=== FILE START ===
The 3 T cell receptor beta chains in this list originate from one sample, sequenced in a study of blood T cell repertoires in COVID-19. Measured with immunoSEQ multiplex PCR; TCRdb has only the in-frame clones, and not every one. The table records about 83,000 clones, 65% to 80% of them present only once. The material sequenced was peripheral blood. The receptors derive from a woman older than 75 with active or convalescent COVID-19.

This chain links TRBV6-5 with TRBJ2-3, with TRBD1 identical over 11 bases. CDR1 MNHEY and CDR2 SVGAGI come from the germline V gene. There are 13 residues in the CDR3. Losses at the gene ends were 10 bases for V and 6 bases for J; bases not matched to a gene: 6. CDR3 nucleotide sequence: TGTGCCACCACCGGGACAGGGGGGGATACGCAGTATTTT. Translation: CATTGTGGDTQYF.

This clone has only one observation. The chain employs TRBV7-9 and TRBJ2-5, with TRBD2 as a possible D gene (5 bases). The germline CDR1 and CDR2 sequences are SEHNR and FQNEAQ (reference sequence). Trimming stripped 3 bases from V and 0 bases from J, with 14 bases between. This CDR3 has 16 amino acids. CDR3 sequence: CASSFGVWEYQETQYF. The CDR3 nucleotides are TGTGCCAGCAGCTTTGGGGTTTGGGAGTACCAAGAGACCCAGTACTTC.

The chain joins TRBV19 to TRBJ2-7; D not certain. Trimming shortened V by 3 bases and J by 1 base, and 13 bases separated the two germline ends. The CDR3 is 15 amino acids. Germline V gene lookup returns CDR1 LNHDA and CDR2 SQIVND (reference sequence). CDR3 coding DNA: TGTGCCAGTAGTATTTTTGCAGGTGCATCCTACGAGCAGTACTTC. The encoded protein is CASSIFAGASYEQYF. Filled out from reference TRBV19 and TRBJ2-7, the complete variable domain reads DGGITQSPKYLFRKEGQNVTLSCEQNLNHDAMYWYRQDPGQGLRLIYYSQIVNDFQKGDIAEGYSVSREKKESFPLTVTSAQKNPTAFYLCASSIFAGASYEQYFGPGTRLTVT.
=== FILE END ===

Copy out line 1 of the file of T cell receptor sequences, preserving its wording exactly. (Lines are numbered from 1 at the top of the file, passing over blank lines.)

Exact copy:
The 3 T cell receptor beta chains in this list originate from one sample, sequenced in a study of blood T cell repertoires in COVID-19. Measured with immunoSEQ multiplex PCR; TCRdb has only the in-frame clones, and not every one. The table records about 83,000 clones, 65% to 80% of them present only once. The material sequenced was peripheral blood. The receptors derive from a woman older than 75 with active or convalescent COVID-19.